Scritti Politti: Cupid & Psyche 85 Page 2

Assessing the attitudes of the post-punk scene in which Scritti Politti was birthed, Green said to Mark Cooper of Record Mirror: 'Marginal music has never transcended its own history or invaded the mainstream. As a consequence it ends up asserting little other than its own marginality, its difference from the majority.


The lineup of (l-r) David Gamson, Fred Maher and Gartside was formed in New York in 1983

'There's a whole history of nice middle-class English boys who take great pleasure in attempting to either disrupt pop as it is or avoiding it altogether. All too often nobody, except an elite few, is any the wiser to their work.'

A vocally tweaked 'The "Sweetest Girl"' was included on Scritti Politti's long awaited debut album Songs To Remember, released on Rough Trade in 1982. Pop wasn't avoided, as shown by the soulful melodies and reggae rhythms of 'Asylums In Jerusalem', but Green was still disrupting it with his examination of the role of language in music, particularly on 'Jacques Derrida', where he claimed to be in love with the titular French philosopher.


Black and white portrait shot of the singer taken in 1985

New York, New York
While Songs To Remember made the UK Top 20, Jinks and Morley weren't keen on its more commercial tack and the group disbanded. The album attracted major label interest, though, and Rough Trade, after some negotiation, allowed Green to sign a deal with Virgin in the UK and Warner Bros in the US.

The songwriter teamed up with American keyboard player David Gamson, who shared his love of Wyatt, English prog rock group Henry Cow, pop music and the burgeoning hip-hop and R&B scene. They decamped to New York, immersing themselves in the city's musical culture and reforming Scritti Politti as a trio with drummer Fred Maher, who had played with experimental jazz funk group Material and Lou Reed.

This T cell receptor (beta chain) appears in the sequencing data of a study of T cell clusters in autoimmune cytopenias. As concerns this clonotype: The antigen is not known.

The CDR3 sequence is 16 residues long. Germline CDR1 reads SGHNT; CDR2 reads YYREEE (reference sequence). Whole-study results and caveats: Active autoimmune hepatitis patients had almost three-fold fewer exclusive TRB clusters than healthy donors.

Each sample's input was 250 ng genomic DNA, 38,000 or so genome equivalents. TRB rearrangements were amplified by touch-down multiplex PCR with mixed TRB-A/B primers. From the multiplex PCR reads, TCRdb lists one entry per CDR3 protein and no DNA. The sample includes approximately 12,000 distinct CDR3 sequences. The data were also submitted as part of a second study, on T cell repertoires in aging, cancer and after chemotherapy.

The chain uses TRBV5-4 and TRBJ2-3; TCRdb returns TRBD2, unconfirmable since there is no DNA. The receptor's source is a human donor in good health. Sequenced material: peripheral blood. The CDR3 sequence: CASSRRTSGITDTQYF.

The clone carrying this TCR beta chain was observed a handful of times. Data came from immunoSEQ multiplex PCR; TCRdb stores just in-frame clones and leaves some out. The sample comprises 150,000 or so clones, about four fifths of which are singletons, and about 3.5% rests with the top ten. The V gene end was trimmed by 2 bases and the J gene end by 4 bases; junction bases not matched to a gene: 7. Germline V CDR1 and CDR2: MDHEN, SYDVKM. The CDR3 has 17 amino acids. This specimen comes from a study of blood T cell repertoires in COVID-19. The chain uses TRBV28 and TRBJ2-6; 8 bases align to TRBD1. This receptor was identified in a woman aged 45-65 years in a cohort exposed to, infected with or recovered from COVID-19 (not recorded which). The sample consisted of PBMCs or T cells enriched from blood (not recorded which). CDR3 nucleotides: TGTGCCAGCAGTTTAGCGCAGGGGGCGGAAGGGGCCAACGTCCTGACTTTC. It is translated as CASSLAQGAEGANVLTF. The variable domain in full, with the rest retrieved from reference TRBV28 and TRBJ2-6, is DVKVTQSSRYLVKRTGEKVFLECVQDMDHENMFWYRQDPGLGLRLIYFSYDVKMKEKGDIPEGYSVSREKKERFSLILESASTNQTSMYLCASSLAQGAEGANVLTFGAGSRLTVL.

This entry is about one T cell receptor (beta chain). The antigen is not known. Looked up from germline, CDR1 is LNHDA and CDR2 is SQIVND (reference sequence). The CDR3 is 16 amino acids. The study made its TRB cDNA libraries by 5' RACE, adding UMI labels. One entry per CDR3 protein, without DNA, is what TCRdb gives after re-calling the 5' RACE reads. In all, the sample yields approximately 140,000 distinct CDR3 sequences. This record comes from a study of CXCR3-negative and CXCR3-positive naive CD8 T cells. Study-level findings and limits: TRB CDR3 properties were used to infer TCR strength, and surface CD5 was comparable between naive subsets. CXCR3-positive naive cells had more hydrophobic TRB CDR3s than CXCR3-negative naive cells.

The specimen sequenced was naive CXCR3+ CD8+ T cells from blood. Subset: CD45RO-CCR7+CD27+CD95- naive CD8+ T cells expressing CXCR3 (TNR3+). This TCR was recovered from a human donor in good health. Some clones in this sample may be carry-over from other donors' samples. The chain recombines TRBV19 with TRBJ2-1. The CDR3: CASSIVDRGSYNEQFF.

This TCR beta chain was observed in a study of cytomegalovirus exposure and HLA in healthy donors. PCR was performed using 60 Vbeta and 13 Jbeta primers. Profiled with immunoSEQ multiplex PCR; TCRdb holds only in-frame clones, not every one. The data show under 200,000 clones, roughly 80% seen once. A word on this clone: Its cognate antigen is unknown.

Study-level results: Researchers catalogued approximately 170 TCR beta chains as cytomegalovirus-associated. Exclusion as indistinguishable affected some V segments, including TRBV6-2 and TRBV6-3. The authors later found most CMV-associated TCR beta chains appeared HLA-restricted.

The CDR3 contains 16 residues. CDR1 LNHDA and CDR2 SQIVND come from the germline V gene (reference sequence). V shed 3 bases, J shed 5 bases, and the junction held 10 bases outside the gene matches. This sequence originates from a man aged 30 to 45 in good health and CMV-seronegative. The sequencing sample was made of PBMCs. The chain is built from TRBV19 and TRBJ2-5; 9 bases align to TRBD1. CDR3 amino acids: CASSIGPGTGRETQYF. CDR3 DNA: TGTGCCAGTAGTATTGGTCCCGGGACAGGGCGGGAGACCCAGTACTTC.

Short hair and shades – Green Gartside in 2005

With major label funding now behind him, Green was keen to enlist the services of Arif Mardin. The latter's production on Chaka Khan's 1984 smash-hit single 'I Feel For You' had caught Green's ear, and with its rap intro by Melle Mel, funky slap basslines, and the use of sampling and electronic sequencing, the song sounded strikingly innovative and fresh.

He had also produced another of Green's favourites, Aretha Franklin's 1972 live gospel album Amazing Grace. Green referenced her on 'Wood Beez (Pray Like Aretha Franklin)', the first single from Cupid & Psyche 85, which was released ahead of the album in late 1984, reaching No 10 in the UK charts. But from its title, which was a rather arch wordplay on 'would be', to its modern production, it's hard to think of anything further removed from the raw and ecstatic music on the Queen Of Soul's album.


Green Gartside in a Virgin promo shot from 1991

Mardin's production on 'Wood Beez', 'Don't Work That Hard' and 'Absolute' – and the group's on the six other songs on Cupid & Psyche 85 – was informed by the electro sounds that were permeating hip-hop and R&B, and the possibilities offered by new technology.Green's girlish voice is set in an atmosphere of unruffled, mentholated coolness, with pillowy string synths and animated bass. The springheeled drum rhythms generally avoid the worst of the '80s obsession with reverb and Gamson's programming and sequencing is punctuated by dramatic synthesisers reminiscent of Trevor Horn's.

'Absolute', Scritti's second UK Top 20 hit, weaves keyboard under the vocal line to darken the mood and has an oddly timeless quality, with only Green's voice sampled cartoonishly on a Fairlight towards the close sounding dated.


Garside pictured in 2006, aged 51

Fame And Misfortune
As regards lyrical content, Green was still exploring the relationship between language and music. 'The Word Girl' is a deconstruction of a love song: a word exists, but the girl never existed in her own right but was created – or so it seems. If you didn't want to try to unravel all that, singing along with the song's sugar-sweet chorus – 'The first time baby that I came to you' – would do just fine. As Green said to Sam Richards in Uncut: 'I never did blend the right degree of inanity with the correctly sized dollop of critical thinking. Lyrically, I never did achieve that. It was beyond my skills at the time. But I tried'.


1991 wearing a San Francisco Giants baseball cap. The band last toured in 2021

Green was now operating in the same arena as Prince and Wham!, and although he loved making music he had a 'wretched time' as a pop star. After Cupid & Psyche 85, he suffered deteriorating health and a psychological breakdown, and subsequently moved out of the limelight. As he told Richards, 'I got chased by girls down Oxford Street and had obsessive fans who went to incredible lengths to meet me. I found it horrifying'.